A good example of what South Korean educational system produces (see my previous blog) is their first astronaut, bioengineer Yi So-yeon, who was featured in this article Tuesday by The Korea Herald . During her mission at the International Space Station she completed a number of experiments, including one that involved the assistance of 1000 fruit flies.
If I were an astronaut going up with so many flies, I’d shake the container just before lift-off to get them up in the air and lighten the load. I heard about this trick from my next-door neighbor – a bee-keeper. He loaded up too many hives in his truck and it went over-weight, but he beat the inspectors by banging on the side with a hammer as he drove onto the scale.
Having segued to bees, here’s a heads-up about a study done by a group of 8- to 10-year-old British school children from Blackawton Primary School. They trained a bunch of bees to go to specific-colored and/or patterned targets by selectively rewarding them with sugar. This experiment met the standards of the Royal Society, which published the results in this Biology Letter. Also see these kind comments. Wired Science provides a ‘dumbed-down’ version with photos, that is, an executive summary here.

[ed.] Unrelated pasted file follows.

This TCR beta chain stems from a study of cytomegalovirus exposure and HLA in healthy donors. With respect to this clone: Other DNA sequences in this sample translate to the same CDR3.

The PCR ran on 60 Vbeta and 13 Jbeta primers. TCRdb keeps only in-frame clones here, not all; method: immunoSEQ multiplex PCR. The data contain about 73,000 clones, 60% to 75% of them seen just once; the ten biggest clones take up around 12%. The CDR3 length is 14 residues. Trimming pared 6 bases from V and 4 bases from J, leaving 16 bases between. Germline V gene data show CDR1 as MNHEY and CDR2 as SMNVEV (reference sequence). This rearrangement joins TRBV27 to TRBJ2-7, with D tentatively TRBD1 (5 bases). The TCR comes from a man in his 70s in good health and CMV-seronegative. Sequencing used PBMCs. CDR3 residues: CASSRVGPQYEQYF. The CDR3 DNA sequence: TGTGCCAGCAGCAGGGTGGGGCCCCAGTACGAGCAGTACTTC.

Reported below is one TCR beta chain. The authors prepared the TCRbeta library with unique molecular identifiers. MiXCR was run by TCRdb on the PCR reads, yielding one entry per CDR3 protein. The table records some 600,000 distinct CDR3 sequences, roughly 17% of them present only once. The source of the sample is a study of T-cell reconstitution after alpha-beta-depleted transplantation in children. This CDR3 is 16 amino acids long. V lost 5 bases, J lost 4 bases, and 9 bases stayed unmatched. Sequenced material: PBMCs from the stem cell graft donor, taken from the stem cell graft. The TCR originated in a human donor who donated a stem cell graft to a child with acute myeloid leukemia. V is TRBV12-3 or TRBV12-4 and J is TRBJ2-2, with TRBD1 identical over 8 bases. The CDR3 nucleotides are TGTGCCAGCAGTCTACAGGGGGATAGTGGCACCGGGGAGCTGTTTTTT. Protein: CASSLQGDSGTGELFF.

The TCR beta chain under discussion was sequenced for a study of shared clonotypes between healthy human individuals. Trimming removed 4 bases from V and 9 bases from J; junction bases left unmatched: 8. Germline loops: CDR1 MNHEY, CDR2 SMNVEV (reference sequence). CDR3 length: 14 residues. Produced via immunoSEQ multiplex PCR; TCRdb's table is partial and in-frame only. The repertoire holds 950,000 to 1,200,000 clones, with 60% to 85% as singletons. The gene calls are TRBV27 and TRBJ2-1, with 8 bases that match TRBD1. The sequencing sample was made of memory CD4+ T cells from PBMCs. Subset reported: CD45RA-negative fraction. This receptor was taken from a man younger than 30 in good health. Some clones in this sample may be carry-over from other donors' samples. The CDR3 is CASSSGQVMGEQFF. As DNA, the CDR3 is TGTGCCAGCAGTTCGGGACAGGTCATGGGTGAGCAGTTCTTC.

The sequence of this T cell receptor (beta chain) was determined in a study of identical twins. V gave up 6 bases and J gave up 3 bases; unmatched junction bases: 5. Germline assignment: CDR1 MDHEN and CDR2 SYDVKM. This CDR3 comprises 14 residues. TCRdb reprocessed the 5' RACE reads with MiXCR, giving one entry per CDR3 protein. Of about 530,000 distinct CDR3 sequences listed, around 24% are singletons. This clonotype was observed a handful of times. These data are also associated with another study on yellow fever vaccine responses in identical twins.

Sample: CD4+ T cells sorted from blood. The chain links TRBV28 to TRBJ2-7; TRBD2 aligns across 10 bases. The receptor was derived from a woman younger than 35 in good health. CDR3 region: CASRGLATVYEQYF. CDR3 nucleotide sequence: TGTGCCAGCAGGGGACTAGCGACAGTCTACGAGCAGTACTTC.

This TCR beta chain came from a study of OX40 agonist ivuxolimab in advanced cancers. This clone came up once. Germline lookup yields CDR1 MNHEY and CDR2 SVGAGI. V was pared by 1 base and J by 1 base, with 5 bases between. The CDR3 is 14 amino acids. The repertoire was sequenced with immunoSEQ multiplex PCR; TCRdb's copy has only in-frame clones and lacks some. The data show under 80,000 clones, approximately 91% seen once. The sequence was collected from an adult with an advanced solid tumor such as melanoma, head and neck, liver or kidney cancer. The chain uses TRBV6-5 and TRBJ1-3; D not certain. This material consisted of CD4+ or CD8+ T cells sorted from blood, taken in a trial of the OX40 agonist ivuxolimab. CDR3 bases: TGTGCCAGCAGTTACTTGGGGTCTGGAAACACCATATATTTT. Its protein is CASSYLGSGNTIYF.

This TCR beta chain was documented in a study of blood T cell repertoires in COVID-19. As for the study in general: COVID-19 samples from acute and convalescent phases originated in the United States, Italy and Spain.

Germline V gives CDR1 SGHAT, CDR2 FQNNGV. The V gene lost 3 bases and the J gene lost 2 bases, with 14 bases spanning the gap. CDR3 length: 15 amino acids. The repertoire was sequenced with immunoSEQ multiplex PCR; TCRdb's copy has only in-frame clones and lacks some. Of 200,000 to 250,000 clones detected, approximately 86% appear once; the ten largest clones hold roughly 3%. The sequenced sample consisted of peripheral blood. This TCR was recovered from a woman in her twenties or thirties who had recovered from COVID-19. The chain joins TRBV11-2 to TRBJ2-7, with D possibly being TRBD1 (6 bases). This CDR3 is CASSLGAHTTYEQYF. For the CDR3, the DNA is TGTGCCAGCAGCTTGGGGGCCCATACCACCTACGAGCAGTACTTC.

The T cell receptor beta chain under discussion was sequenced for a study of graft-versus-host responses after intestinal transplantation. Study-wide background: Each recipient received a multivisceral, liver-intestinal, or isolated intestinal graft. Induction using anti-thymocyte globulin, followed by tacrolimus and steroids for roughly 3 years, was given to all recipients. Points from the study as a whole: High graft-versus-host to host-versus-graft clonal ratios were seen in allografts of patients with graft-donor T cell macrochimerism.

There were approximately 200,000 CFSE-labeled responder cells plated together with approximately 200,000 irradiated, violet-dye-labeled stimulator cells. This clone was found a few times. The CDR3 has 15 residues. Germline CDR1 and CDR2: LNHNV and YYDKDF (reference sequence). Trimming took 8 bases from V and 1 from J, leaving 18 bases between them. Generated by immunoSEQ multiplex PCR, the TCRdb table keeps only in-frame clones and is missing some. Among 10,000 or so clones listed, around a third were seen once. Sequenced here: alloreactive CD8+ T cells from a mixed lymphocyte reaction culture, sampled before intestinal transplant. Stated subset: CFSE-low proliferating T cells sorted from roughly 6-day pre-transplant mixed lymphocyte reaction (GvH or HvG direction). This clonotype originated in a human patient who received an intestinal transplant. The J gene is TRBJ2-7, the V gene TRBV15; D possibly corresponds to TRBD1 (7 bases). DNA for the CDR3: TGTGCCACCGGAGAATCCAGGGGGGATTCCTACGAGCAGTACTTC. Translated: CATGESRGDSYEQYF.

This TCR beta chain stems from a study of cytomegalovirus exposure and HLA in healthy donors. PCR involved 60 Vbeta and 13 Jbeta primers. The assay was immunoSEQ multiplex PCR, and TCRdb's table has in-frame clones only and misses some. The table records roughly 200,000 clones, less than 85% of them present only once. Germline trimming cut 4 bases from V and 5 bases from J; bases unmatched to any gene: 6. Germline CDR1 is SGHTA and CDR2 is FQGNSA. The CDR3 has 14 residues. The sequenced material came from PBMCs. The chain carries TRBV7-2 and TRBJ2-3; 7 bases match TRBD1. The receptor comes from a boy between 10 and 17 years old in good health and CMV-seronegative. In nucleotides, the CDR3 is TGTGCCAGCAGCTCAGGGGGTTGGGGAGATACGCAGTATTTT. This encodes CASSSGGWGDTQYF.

“We discovered that bumble-bees can use a combination of colour and spatial relationships in deciding which colour of flower to forage from. We also discovered that science is cool and fun because you get to do stuff that no one has ever done before.”
- Children from Blackawton
PS. Some folks think that drosophila melanogaster is a misnomer for this little critter that mysteriously spring up from discarded apples and the like. “The fruit fly’s name is likely to change to Sophophora melanogaster if results of a new evolutionary analysis are accepted” according to this April 2010 bulletin from the International Commission on Zoological Nomenclature. Who made them lords of the fruit fly?